It is thought that there is an organized gang of female pickpockets in Cincinnati, working the churches in that city. Sever. 1 members of the Trinity Methodist and First Baptist Churches were relieved of their pocket-books and purses recently.
The Secretai-y’ of War has made a detail for the Military department of the Ohio Normal University at Ada, to fill the v'a-cancy’ caused by the removal of Lieu-tcnaut Roberts.
Miss Eva Walker, living at Emerald, while walking near a horse, was kicked in the stomach, inflicting injuries which will prove fatal. Her body was also badly bruised.
The decision of tho Supreme Court of Ohio as to the right of the city of Cincinnati to receive a certain portion of the Dow tax, will give the police fund overiiró.ütw.
PIFIHBROIIE St IIKCHIW
On account of the retirement of Mr. John H. Jarchow from our firm, we are compelled to slaughter our entire stock, and dispoae of certain departments altogether, in order to raise money to pay him his share. Wo need and must have the money by a certain time, and therefore are compelled to sell goods at such prices that it will make an inducement to buy. Every wholesale and retail customer invited to attend this feast oí Bargains.
All ór any ono of our 40, 50, GO or G5"dollar Seal Plush Cloaks or Wraps, your choice for $19.
All or any ono of our Plush Wraps, Brocaded Velvet Wraps, Plush and Astrakhan Jackets, that cost 25, 30 and 35 dollars your choice for $15.
All our Ladies’ fine Imported Newmarkets, Glace, Ottoman, Berlin Twill, Diagonal, Beaver, and Silk Matelasso, costing from $15, $17, $18, up lo $25, your choice for $9 75.
Next lot, costing from $12 50 to $15, now $7 50; and all Newmarkets costing from $G to $12 50, for $3 75.
One lot L-adies’ Jackets costing $2 50 for $1.
Ono lot Ladies’ Jackets, costing $3 50 to $7 50 for $1 95.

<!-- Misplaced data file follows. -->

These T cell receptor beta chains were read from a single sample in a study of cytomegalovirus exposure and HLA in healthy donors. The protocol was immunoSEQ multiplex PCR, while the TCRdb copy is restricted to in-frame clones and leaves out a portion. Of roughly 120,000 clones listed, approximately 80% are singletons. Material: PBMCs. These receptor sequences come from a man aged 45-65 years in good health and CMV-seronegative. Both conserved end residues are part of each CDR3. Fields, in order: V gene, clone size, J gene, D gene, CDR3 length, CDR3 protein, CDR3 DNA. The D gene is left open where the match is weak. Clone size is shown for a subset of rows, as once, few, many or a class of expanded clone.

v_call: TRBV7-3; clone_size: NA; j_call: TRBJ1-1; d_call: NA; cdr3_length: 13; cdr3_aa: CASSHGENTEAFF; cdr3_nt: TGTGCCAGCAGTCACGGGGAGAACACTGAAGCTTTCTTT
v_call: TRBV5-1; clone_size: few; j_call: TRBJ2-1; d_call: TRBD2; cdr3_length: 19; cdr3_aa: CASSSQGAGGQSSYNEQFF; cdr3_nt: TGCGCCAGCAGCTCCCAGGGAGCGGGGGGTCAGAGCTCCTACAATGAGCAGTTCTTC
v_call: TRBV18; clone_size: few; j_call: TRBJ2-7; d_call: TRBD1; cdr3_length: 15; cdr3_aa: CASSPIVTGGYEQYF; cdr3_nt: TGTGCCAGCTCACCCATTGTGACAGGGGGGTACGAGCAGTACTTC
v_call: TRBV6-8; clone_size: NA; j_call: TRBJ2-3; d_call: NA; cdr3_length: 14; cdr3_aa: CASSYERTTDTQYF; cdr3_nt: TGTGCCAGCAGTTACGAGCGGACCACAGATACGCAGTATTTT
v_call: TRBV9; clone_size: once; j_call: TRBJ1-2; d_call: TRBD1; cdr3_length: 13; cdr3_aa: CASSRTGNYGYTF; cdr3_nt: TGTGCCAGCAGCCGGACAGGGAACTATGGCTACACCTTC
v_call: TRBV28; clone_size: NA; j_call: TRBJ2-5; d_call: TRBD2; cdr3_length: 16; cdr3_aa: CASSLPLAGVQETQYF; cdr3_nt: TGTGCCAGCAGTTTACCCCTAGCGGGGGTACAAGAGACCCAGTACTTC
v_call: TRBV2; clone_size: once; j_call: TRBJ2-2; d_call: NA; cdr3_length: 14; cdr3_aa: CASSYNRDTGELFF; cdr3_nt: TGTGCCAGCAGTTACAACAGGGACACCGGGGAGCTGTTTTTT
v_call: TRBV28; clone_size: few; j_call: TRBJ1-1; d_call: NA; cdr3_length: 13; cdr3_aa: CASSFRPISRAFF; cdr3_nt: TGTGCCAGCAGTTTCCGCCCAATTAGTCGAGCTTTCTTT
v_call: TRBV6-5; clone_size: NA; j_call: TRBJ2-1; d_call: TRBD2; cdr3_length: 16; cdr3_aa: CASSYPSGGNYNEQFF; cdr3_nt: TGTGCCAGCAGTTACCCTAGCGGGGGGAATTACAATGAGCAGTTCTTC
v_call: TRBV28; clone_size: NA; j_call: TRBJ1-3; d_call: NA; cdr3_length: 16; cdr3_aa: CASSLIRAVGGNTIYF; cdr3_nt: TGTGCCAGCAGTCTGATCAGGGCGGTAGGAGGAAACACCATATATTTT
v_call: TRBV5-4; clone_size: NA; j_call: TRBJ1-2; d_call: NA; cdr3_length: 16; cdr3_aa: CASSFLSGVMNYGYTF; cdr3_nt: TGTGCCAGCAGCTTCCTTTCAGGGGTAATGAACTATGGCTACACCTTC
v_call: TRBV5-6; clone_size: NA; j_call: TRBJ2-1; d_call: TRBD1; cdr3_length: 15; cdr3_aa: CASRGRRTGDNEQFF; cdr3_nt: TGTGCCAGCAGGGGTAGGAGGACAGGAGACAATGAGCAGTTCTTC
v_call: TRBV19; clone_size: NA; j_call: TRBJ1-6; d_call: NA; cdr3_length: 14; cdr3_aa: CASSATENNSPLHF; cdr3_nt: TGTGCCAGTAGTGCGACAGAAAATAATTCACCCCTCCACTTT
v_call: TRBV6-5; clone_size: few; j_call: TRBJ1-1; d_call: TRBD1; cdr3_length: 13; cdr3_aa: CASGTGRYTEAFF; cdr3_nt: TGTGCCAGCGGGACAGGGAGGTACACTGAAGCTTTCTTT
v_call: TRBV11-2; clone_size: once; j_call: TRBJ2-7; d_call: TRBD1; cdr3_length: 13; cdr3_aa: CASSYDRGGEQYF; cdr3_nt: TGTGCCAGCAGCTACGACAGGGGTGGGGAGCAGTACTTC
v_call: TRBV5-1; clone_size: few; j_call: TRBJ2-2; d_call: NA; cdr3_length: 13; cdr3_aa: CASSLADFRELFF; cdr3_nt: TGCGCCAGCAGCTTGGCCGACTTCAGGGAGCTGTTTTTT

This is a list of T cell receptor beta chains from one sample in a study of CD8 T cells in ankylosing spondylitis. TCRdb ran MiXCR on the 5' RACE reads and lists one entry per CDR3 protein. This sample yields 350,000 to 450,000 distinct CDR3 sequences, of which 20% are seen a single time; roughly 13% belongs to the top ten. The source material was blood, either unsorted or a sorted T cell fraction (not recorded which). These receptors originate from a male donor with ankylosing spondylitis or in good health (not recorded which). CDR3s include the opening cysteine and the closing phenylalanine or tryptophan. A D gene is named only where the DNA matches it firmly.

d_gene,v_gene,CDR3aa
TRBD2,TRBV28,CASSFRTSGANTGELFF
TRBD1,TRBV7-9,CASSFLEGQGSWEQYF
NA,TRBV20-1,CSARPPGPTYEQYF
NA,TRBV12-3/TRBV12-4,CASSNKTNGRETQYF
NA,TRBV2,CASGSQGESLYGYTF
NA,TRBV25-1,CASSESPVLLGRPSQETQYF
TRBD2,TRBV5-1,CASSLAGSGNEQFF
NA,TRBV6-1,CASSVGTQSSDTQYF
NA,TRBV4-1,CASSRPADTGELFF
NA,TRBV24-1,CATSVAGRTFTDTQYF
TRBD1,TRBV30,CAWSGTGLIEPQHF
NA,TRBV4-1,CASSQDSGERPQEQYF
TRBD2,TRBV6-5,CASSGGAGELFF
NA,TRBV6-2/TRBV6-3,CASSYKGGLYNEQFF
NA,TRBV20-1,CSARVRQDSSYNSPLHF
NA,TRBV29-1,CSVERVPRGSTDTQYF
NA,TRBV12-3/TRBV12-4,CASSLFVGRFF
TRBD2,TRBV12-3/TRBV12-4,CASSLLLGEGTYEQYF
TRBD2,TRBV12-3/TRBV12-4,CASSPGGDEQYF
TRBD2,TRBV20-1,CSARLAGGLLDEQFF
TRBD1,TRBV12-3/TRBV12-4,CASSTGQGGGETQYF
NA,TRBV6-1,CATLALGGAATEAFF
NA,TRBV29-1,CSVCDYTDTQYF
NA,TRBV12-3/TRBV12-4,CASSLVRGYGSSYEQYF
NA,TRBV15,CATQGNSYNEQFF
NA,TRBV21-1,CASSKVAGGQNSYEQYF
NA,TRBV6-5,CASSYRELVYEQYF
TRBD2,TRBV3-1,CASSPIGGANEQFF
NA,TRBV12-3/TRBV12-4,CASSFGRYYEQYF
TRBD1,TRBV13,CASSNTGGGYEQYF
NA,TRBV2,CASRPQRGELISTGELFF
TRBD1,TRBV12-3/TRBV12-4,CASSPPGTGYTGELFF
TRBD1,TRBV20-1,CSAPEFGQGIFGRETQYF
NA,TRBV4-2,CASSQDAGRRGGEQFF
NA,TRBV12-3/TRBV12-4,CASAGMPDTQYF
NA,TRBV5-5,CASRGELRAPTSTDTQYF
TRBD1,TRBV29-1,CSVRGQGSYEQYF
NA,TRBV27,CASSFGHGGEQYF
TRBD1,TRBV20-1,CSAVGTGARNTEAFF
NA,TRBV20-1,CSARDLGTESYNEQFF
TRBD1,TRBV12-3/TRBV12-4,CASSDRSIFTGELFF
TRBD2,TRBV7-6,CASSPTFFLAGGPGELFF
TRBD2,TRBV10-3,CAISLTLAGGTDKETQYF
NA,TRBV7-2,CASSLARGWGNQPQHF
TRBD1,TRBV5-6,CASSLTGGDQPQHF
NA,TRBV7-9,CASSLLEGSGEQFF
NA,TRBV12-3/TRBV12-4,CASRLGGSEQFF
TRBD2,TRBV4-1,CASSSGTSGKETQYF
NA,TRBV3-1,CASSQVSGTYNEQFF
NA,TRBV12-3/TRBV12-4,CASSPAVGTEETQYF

One lot Children’s Spring Cloaks llavcl&cks, costing $3 to $1, for 95c
All the Ladies’ fine Jackets and Wraps reduced.
All tho Newmarkets for Girls 12 to $18 years, that cost $4 50, $5 and $6 50, go for $2 50.
All the 8G 75, $7 50 and $8 50 Misses’ Newmarkets go for $3 75, and all $8 to $10 Misses Newmarkets go for $5 75.
All the Cliildrcn’s Cloaks and Havelocks slaughtered.
BUTTON AND FRINGE DEPARTMENT.
All 10, 15 and 25c Buttons now 5.
All 25, 35 and 40c Buttons, 91c.
All the fine Buttons reduced.
Fine Chenille Fringes, cost $7»5c, now 35c.
Some cost 81, now 49c; others costing 81 25, now 59c.
Some cost 82, for 79c ; and 82 50 for 97c.
llemnants of Laces, Ribbons and Embroidery from tc up.
25c Gimp trimming for 2Jc. 25c Gimp for 5c. 50c Gimp for 10c 75
cent Gimp for 15c. 81 Plush Muffs
25c. and $1 50 Muffs for 39c. Black Silk Laces 5c, cost 25c.
All the 12^c, 15c, 19c and 25c Ladies’and Children’s Gloves now 5c. All tho 25c, 30c and 35c Gloves, now 10c. All the 40c, 45c, and 50c Gloves now 25c.
Soiled, Shopworn and Odds.
And Ends in Infants’ Robes, Slips and Skirts; also, Ladies’ Underwear of all descriptions will be sold for a song.
HOISERT DEPARTMENT. ««.v
All the Ladies’ Imported full Reg-¿iS5" J ular Cotton, Cashmere, Woolen Lisle Thread Hose, costing 40,
67, and 75c, your choice for 25c.
Lots of Infants' Hose costing 35c to 50c, for 19c.
Lot of Children’s and Misses’ Cashmere and full Regular Imported Cotton Hose, in plain and fancy colors, cost from 30 to 40c, your choice for 19c.
Ladies’ Fancy American Hose, costing from 15 to 22c, for 10c.
Closing Out Winter and Spring, Men’s and Ladies’ Underwear.
Underwear for Men and Boys, cost 35 to 50c now 25c
Men’s Gray Mixed Shirts and Drawers, cost for 19c.
One lot contains very fine White Merino wear that cost 75 and 85c; also Fine Colored Fancy Drawers costing $1 ; also Fine Gray Mixed Shirts that cost 61c will go for 35c, or 3 for $ 1.
Camel’s Hair Shirts or Drawers, very fino White; also Fancy Stripe cost 81 37, now 75c.
Childrens’.s Underwear from 7Jc “P.
CORSETS 1 CORSETS!
All the 65c Corsets now 35c.
All the 85c Corsets now 49e.
Red or Blue English Sateen Corsets, cost $1, now 39c.
All the $2 25 Suits now 81 49, and all tho 83 50 Suits for 82 29.
All the 84 50 and 83 Suits for 83 19, and 86 and 86 50 for 83 98.
All the 810 and 812 50 Confirmation Suits now 87 50 and 88 50.
Boys’ Overcoats slaughtered at any price.
All tho Ladies’ Silk and Cashmere Suits, costing from 815 to 835, go for 87 50.
Ladies' Skirts and Vests.
All the $1 35 Skirts go for 69c ; all the 81 65 Skirts go for 79c i all $2 25 Skirts go for $1 29.
All tho 57*c vests go for 37ic and all the 75c, for 471c.
Men's Cardinal Jackets.
Jackets at 49c worth 85c; at 89c, worth 81 65 ; at 81 50, worth 82 50 ; at 81 98, worth $3 25 ; at 82 19 worth S3 75.
SHIRTS! SHIRNS !
All the 474c Shifts now 371c ; all tho 57c Shirts for 47c ; all the 65c double back and front Shirts now 49c; all th^75c Shirts now 59c.
All the 35c,^0c and 45c Suspenders go for 19c.
OOZMIE E-A. K/Xj "ST .
JOS. B. PAPENBROCK,
.437 to 413 main, 8 to 12 Clay.
BENRT B. im-TEEUlM
(Successor to J. B. Brumxner Sc Co.)
Pants $3.50 up. Suits from $15 to $75.
REiDT-HiDB CUmOKl CMnimT OR HARO.
244 mAl.H 8TREÉT, iVEAR SIXTH.